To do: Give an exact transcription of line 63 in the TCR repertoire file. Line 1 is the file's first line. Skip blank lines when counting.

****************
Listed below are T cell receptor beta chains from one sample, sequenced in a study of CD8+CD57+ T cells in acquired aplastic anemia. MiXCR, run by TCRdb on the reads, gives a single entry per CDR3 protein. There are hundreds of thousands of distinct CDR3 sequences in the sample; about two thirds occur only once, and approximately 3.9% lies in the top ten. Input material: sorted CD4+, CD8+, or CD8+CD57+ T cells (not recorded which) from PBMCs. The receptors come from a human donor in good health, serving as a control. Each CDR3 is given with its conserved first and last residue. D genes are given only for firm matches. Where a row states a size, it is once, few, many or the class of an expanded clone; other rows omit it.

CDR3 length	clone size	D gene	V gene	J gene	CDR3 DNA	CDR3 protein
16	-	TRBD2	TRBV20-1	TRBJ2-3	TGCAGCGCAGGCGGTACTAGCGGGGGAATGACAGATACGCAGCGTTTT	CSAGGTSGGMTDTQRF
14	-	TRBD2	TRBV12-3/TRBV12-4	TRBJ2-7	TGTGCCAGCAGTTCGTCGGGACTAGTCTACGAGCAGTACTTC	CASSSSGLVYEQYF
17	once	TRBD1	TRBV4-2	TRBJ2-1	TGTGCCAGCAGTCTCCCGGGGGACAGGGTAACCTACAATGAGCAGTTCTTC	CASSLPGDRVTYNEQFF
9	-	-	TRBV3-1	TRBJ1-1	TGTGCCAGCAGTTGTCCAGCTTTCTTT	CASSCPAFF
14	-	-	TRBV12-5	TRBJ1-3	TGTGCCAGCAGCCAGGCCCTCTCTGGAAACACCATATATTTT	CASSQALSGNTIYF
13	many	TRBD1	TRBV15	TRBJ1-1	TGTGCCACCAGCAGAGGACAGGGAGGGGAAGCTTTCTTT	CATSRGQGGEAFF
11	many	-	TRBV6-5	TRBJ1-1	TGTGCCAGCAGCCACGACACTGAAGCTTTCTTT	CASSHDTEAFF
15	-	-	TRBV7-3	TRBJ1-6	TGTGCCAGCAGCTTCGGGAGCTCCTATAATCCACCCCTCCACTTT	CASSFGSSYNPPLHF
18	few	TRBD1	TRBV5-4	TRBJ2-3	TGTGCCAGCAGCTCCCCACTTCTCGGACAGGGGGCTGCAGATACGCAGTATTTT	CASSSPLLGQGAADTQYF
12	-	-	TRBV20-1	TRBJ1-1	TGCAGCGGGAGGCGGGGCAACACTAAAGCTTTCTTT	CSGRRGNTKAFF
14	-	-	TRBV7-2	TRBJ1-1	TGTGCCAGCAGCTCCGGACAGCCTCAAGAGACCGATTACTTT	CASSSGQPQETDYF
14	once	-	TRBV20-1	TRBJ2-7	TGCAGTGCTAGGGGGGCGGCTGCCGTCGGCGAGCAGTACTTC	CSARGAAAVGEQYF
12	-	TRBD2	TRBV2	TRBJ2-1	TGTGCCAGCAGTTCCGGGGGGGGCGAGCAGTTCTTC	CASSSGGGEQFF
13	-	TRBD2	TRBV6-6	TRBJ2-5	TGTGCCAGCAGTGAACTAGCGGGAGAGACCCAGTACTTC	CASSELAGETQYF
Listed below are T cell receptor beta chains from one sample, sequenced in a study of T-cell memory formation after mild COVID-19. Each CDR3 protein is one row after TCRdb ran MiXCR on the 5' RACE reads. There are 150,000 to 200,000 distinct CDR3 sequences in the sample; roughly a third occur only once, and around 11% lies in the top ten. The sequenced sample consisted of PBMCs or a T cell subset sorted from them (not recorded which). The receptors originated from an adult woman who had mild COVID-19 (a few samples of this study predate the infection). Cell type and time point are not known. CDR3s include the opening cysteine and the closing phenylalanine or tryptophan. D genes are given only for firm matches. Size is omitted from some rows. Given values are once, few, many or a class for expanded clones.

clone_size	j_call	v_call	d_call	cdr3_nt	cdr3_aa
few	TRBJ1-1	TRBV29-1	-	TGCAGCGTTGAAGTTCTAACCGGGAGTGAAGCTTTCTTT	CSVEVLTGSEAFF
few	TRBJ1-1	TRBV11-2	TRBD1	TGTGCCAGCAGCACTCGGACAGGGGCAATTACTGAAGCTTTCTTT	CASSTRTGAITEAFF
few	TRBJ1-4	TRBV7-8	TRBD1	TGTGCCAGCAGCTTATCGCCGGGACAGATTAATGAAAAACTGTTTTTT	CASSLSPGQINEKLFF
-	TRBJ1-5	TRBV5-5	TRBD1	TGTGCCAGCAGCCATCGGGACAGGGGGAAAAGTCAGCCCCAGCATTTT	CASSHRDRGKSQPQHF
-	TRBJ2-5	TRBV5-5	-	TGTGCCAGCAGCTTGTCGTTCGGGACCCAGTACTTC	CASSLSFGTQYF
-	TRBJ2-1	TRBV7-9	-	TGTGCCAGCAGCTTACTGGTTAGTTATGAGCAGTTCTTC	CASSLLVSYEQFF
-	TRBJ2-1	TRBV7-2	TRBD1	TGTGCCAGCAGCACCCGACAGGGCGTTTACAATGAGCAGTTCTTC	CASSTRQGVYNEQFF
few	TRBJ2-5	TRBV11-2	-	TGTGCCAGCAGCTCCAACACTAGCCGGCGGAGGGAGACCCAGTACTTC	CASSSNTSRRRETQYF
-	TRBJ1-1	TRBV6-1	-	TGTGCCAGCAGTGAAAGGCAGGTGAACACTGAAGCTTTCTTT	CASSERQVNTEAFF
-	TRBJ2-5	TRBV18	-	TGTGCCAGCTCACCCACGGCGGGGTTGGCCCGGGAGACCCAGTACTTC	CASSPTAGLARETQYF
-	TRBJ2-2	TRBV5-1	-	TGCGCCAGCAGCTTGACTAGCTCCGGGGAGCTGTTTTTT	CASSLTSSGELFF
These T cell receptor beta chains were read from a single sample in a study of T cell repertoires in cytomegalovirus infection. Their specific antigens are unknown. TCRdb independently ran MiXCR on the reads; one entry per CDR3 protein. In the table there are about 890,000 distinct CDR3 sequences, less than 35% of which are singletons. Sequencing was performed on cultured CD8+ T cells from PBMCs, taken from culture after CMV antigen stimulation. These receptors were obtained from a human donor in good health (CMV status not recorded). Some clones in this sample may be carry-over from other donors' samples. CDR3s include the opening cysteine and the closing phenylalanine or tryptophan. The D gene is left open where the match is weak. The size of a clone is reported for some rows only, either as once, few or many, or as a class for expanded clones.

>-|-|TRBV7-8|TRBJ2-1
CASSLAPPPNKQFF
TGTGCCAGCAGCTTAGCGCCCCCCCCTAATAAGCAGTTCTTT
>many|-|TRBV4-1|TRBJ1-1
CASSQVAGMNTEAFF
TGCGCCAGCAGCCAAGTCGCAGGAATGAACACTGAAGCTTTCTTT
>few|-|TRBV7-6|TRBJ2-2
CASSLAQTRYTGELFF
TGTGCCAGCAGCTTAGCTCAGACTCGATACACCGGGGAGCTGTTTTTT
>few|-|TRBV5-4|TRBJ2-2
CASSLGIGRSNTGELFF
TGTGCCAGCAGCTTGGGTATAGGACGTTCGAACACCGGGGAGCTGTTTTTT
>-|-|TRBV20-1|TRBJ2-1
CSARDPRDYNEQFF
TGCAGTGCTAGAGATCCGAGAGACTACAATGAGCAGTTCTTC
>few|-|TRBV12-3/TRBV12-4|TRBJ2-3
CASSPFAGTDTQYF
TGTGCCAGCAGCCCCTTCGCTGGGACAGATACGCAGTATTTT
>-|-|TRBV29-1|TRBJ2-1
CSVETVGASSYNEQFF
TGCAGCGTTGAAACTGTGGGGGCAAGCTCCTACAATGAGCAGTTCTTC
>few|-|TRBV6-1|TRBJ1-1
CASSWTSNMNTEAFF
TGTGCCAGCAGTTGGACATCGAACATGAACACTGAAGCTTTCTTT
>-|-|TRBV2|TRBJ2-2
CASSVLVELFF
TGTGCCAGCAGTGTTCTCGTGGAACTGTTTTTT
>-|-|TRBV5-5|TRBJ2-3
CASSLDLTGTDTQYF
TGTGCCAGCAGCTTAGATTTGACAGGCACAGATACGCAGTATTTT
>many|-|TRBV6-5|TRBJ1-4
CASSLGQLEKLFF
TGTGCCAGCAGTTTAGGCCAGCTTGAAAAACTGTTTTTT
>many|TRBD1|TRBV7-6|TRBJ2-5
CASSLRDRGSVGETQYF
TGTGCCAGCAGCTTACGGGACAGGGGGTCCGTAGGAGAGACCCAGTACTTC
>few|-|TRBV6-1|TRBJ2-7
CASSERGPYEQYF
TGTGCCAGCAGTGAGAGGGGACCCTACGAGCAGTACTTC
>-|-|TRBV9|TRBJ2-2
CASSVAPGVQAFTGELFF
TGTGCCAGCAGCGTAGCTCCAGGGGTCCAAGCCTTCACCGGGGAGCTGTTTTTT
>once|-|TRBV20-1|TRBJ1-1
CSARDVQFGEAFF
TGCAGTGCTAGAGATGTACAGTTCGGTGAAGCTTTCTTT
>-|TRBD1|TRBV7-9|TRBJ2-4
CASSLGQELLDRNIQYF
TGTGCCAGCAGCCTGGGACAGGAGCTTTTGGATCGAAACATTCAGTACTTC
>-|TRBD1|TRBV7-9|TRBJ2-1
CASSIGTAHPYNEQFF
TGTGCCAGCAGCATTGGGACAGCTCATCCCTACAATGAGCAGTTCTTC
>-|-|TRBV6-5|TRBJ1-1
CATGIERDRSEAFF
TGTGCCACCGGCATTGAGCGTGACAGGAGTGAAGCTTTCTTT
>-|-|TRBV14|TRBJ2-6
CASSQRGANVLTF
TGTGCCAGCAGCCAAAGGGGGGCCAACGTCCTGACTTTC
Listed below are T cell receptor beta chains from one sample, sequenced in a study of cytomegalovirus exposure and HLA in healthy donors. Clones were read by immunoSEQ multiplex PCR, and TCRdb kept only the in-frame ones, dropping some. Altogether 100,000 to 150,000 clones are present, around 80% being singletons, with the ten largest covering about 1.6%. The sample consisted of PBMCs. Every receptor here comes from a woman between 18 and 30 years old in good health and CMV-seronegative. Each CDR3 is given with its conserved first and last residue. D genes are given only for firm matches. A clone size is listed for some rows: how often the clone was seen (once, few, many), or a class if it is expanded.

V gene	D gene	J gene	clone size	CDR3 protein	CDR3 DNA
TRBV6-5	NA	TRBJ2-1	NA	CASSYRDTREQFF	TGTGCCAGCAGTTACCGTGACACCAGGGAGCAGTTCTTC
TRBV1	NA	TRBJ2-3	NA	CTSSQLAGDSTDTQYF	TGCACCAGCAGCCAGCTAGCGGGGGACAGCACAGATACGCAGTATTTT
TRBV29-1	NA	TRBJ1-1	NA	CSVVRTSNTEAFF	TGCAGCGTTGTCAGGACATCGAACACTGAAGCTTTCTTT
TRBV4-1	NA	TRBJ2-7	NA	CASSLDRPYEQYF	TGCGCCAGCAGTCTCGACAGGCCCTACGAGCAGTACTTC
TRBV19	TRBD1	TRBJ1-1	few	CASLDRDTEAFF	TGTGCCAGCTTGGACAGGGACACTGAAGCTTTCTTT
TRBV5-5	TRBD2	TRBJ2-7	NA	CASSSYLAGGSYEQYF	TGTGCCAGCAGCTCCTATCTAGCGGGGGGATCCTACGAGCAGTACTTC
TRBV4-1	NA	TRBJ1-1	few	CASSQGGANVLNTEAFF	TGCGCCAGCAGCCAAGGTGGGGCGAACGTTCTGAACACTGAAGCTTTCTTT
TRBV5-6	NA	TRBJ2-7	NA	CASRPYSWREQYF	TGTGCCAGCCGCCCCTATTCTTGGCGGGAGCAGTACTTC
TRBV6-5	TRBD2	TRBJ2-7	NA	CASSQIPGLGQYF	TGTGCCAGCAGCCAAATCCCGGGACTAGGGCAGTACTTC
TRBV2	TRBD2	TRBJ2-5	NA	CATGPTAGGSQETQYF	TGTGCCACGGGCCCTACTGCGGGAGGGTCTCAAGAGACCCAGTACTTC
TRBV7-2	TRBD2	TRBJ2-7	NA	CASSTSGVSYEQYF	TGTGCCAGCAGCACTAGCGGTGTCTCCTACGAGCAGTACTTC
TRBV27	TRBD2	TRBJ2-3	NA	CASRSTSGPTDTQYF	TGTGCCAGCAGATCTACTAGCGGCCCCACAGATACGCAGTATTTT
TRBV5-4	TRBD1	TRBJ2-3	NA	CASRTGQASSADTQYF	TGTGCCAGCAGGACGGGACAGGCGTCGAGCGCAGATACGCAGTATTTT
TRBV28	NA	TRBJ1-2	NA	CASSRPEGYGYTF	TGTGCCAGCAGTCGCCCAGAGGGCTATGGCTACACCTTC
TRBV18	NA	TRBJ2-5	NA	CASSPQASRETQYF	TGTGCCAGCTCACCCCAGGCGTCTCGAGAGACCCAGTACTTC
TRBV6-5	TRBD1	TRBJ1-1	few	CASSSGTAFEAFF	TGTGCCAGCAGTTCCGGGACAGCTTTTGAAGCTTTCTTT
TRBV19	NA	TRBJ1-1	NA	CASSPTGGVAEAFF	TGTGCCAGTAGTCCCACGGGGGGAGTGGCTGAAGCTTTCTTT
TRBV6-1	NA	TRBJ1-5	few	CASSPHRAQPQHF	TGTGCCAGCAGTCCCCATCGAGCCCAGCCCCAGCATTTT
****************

TGTGCCAGCAGTTTAGGCCAGCTTGAAAAACTGTTTTTT